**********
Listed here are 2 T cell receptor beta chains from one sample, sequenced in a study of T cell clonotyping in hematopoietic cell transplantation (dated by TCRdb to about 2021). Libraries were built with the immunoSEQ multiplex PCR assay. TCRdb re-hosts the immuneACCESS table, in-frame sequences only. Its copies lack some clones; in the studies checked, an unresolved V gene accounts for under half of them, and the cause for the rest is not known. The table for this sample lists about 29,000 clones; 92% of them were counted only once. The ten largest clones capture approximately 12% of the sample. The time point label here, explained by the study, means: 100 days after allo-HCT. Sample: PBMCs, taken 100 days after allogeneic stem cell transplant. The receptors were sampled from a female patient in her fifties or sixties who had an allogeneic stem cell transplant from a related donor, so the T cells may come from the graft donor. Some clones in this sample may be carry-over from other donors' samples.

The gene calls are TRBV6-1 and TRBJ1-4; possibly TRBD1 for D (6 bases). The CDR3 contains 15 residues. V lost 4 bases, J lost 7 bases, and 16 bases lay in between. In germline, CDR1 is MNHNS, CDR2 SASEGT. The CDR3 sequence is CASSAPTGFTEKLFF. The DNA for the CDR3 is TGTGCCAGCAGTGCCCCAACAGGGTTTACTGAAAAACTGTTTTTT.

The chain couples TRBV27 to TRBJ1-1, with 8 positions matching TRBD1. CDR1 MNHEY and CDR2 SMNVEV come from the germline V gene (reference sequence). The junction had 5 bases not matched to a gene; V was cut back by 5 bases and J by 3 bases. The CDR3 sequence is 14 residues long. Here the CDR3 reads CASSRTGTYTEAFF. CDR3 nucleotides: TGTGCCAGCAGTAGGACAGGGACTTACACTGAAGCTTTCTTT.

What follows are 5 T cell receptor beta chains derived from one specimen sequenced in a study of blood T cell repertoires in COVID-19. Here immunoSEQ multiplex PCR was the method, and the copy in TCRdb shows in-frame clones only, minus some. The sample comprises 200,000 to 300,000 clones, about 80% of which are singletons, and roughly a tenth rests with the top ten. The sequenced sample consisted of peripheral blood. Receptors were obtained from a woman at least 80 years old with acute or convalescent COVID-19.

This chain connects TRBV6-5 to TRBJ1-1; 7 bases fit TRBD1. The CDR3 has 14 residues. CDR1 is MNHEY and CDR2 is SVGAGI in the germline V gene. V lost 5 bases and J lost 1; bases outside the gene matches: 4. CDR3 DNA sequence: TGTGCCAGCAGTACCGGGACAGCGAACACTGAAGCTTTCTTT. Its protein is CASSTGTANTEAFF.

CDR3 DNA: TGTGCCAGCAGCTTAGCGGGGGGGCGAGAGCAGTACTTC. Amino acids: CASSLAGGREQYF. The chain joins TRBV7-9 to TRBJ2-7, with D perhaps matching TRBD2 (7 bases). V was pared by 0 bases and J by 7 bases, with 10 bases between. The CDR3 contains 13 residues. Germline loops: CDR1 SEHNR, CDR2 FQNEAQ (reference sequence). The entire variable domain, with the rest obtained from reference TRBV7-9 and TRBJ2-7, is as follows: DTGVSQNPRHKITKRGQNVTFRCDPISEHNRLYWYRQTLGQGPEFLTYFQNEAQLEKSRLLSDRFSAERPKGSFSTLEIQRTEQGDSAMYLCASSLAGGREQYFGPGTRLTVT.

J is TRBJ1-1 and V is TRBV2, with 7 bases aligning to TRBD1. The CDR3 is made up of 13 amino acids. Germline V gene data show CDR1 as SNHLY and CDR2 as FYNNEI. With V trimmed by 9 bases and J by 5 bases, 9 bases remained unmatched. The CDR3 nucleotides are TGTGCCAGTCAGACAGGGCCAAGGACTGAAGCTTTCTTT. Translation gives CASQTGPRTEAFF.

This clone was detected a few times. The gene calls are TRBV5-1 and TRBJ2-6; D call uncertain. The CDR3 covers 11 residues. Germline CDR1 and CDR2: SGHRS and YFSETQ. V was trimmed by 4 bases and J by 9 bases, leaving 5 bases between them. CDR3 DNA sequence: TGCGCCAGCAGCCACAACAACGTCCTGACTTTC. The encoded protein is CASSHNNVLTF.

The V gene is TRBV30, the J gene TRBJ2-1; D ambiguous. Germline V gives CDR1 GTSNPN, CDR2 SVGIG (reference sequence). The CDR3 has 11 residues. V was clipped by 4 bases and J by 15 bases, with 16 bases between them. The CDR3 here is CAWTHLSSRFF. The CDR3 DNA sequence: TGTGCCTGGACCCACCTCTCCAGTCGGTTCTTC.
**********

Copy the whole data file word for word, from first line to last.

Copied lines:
Listed here are 2 T cell receptor beta chains from one sample, sequenced in a study of T cell clonotyping in hematopoietic cell transplantation (dated by TCRdb to about 2021). Libraries were built with the immunoSEQ multiplex PCR assay. TCRdb re-hosts the immuneACCESS table, in-frame sequences only. Its copies lack some clones; in the studies checked, an unresolved V gene accounts for under half of them, and the cause for the rest is not known. The table for this sample lists about 29,000 clones; 92% of them were counted only once. The ten largest clones capture approximately 12% of the sample. The time point label here, explained by the study, means: 100 days after allo-HCT. Sample: PBMCs, taken 100 days after allogeneic stem cell transplant. The receptors were sampled from a female patient in her fifties or sixties who had an allogeneic stem cell transplant from a related donor, so the T cells may come from the graft donor. Some clones in this sample may be carry-over from other donors' samples.

The gene calls are TRBV6-1 and TRBJ1-4; possibly TRBD1 for D (6 bases). The CDR3 contains 15 residues. V lost 4 bases, J lost 7 bases, and 16 bases lay in between. In germline, CDR1 is MNHNS, CDR2 SASEGT. The CDR3 sequence is CASSAPTGFTEKLFF. The DNA for the CDR3 is TGTGCCAGCAGTGCCCCAACAGGGTTTACTGAAAAACTGTTTTTT.

The chain couples TRBV27 to TRBJ1-1, with 8 positions matching TRBD1. CDR1 MNHEY and CDR2 SMNVEV come from the germline V gene (reference sequence). The junction had 5 bases not matched to a gene; V was cut back by 5 bases and J by 3 bases. The CDR3 sequence is 14 residues long. Here the CDR3 reads CASSRTGTYTEAFF. CDR3 nucleotides: TGTGCCAGCAGTAGGACAGGGACTTACACTGAAGCTTTCTTT.

What follows are 5 T cell receptor beta chains derived from one specimen sequenced in a study of blood T cell repertoires in COVID-19. Here immunoSEQ multiplex PCR was the method, and the copy in TCRdb shows in-frame clones only, minus some. The sample comprises 200,000 to 300,000 clones, about 80% of which are singletons, and roughly a tenth rests with the top ten. The sequenced sample consisted of peripheral blood. Receptors were obtained from a woman at least 80 years old with acute or convalescent COVID-19.

This chain connects TRBV6-5 to TRBJ1-1; 7 bases fit TRBD1. The CDR3 has 14 residues. CDR1 is MNHEY and CDR2 is SVGAGI in the germline V gene. V lost 5 bases and J lost 1; bases outside the gene matches: 4. CDR3 DNA sequence: TGTGCCAGCAGTACCGGGACAGCGAACACTGAAGCTTTCTTT. Its protein is CASSTGTANTEAFF.

CDR3 DNA: TGTGCCAGCAGCTTAGCGGGGGGGCGAGAGCAGTACTTC. Amino acids: CASSLAGGREQYF. The chain joins TRBV7-9 to TRBJ2-7, with D perhaps matching TRBD2 (7 bases). V was pared by 0 bases and J by 7 bases, with 10 bases between. The CDR3 contains 13 residues. Germline loops: CDR1 SEHNR, CDR2 FQNEAQ (reference sequence). The entire variable domain, with the rest obtained from reference TRBV7-9 and TRBJ2-7, is as follows: DTGVSQNPRHKITKRGQNVTFRCDPISEHNRLYWYRQTLGQGPEFLTYFQNEAQLEKSRLLSDRFSAERPKGSFSTLEIQRTEQGDSAMYLCASSLAGGREQYFGPGTRLTVT.

J is TRBJ1-1 and V is TRBV2, with 7 bases aligning to TRBD1. The CDR3 is made up of 13 amino acids. Germline V gene data show CDR1 as SNHLY and CDR2 as FYNNEI. With V trimmed by 9 bases and J by 5 bases, 9 bases remained unmatched. The CDR3 nucleotides are TGTGCCAGTCAGACAGGGCCAAGGACTGAAGCTTTCTTT. Translation gives CASQTGPRTEAFF.

This clone was detected a few times. The gene calls are TRBV5-1 and TRBJ2-6; D call uncertain. The CDR3 covers 11 residues. Germline CDR1 and CDR2: SGHRS and YFSETQ. V was trimmed by 4 bases and J by 9 bases, leaving 5 bases between them. CDR3 DNA sequence: TGCGCCAGCAGCCACAACAACGTCCTGACTTTC. The encoded protein is CASSHNNVLTF.

The V gene is TRBV30, the J gene TRBJ2-1; D ambiguous. Germline V gives CDR1 GTSNPN, CDR2 SVGIG (reference sequence). The CDR3 has 11 residues. V was clipped by 4 bases and J by 15 bases, with 16 bases between them. The CDR3 here is CAWTHLSSRFF. The CDR3 DNA sequence: TGTGCCTGGACCCACCTCTCCAGTCGGTTCTTC.